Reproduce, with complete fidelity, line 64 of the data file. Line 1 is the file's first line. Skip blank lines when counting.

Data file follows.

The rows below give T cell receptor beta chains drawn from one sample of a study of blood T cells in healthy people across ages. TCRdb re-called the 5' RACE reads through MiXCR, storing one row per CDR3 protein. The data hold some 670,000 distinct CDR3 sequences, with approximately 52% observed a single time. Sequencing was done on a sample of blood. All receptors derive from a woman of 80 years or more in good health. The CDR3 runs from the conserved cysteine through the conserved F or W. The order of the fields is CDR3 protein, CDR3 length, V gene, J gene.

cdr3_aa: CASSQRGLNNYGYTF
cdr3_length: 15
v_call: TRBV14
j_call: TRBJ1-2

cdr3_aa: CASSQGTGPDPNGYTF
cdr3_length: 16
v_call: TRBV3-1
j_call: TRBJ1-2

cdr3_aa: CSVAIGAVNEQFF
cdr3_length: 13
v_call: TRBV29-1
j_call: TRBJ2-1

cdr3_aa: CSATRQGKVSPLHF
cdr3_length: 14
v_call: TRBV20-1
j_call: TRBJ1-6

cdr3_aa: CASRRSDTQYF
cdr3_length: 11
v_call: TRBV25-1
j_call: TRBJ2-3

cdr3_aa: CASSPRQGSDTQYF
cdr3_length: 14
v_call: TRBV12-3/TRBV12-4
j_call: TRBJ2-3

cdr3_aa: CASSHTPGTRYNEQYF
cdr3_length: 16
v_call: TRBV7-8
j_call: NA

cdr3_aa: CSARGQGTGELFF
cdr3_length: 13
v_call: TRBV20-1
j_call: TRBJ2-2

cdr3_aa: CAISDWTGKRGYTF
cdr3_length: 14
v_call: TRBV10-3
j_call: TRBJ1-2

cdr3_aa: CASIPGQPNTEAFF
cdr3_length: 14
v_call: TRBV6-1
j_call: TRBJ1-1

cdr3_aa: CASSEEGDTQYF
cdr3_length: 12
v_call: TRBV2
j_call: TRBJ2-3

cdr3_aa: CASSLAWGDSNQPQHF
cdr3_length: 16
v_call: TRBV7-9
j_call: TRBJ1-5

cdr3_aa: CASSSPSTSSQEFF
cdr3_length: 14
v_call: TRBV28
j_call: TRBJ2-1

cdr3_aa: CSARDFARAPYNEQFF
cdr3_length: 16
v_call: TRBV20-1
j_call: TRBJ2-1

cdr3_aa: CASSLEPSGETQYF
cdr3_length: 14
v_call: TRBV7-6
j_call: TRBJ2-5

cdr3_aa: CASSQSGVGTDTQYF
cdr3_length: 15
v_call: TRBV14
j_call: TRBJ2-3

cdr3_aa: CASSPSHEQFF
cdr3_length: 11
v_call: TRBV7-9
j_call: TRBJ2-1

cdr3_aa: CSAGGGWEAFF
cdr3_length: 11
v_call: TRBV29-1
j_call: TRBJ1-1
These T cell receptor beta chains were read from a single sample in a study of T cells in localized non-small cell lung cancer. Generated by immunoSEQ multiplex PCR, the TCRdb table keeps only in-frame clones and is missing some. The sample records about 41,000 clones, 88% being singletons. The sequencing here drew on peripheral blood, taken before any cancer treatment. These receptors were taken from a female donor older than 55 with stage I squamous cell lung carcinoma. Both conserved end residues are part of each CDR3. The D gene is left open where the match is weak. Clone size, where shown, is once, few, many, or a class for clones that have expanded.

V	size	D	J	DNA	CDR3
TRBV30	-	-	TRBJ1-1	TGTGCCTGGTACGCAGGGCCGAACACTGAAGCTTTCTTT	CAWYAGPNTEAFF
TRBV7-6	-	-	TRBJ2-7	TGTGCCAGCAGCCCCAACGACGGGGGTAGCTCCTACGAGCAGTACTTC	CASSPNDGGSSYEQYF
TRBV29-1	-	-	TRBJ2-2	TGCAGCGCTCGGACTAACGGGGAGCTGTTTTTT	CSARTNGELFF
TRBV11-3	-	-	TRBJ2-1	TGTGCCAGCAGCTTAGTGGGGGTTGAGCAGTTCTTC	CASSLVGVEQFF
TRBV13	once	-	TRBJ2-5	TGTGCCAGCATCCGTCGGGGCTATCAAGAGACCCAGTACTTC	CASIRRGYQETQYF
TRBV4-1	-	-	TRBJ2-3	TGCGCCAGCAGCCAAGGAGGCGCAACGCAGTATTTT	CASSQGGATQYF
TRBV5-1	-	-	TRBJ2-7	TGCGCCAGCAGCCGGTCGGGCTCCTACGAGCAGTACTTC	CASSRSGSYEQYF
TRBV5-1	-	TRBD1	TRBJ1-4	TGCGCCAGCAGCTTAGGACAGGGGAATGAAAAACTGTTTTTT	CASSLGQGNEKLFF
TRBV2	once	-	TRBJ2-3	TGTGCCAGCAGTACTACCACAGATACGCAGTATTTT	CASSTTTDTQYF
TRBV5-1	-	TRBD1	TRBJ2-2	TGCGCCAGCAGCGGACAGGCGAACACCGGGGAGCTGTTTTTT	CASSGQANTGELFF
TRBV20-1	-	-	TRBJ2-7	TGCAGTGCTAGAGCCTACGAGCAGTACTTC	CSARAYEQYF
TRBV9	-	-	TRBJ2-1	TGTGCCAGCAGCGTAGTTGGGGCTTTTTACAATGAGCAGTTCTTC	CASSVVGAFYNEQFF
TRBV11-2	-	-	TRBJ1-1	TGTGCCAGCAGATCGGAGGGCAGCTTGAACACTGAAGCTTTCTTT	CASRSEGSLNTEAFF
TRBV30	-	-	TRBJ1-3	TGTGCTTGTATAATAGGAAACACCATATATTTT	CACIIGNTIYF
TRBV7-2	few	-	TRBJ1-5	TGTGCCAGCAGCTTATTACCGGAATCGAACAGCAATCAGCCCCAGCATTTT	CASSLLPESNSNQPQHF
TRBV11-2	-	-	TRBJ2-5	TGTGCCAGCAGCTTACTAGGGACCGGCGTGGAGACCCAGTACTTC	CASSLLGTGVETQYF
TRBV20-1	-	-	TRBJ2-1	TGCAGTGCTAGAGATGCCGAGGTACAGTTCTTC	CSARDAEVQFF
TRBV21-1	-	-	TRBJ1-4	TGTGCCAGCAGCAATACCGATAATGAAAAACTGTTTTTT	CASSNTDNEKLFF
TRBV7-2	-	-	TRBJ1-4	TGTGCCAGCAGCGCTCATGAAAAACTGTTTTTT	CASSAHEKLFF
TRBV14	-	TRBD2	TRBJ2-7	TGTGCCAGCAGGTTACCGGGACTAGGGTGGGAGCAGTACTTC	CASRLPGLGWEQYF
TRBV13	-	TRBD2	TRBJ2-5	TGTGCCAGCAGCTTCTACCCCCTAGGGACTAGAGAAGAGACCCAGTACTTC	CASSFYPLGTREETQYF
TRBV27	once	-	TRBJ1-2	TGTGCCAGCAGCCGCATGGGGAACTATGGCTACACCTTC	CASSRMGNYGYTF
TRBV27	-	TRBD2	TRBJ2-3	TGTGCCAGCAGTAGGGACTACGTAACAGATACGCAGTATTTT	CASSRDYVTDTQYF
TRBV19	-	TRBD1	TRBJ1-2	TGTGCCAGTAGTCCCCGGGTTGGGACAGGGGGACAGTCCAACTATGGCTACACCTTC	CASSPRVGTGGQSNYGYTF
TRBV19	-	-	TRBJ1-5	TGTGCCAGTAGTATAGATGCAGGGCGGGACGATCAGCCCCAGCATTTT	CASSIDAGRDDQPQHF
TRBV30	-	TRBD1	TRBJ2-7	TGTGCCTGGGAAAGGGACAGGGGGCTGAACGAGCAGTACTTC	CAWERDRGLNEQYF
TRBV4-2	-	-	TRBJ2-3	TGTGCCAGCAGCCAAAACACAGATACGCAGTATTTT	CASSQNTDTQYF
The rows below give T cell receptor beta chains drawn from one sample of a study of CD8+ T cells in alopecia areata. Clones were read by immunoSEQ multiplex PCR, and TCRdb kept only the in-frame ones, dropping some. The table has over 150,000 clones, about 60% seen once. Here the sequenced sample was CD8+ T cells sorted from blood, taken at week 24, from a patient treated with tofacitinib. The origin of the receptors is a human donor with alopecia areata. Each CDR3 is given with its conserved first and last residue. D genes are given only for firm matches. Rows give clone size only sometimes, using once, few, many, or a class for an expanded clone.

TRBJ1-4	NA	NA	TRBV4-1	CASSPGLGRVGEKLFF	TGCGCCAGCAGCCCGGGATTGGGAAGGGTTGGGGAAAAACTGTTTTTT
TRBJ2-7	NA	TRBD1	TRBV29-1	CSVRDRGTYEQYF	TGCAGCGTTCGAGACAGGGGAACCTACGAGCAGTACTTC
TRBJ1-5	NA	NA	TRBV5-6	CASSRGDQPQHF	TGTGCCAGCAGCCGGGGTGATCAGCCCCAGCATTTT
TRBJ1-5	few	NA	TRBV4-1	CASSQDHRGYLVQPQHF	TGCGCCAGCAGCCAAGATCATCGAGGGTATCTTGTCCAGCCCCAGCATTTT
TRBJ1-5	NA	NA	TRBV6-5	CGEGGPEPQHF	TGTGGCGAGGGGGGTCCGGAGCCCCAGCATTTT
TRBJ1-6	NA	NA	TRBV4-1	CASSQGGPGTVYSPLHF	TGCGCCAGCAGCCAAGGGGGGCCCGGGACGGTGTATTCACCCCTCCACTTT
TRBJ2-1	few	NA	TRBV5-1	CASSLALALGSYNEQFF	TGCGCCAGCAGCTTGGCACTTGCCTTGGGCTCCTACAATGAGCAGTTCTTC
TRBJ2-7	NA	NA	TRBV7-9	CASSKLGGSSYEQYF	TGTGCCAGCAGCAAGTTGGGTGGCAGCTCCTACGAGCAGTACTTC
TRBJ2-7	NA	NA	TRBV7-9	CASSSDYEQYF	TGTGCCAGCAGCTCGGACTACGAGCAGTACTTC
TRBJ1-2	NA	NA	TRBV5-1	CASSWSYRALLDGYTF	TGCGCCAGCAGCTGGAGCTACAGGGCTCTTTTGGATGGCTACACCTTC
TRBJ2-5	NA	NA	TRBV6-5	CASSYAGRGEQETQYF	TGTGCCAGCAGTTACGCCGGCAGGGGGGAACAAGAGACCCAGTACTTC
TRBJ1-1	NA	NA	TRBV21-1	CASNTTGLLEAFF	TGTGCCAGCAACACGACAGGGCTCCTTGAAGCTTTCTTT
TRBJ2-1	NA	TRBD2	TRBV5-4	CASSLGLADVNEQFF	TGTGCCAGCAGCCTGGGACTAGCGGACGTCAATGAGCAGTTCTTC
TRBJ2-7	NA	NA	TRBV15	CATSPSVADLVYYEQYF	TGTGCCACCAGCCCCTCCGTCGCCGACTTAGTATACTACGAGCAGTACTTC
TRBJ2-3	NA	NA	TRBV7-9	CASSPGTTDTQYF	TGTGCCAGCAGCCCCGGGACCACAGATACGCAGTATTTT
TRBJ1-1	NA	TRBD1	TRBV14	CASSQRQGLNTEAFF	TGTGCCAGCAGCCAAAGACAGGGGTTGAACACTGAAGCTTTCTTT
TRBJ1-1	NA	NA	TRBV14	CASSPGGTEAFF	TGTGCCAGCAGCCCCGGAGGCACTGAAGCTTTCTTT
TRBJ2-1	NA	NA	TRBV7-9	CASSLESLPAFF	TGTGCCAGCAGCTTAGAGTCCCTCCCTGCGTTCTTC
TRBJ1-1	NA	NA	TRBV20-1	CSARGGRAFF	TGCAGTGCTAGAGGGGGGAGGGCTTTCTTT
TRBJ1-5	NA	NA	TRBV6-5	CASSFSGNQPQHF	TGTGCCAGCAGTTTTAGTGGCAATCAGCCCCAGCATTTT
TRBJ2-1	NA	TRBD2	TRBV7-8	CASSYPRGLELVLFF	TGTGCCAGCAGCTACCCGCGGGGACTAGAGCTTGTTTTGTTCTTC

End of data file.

v_call: TRBV14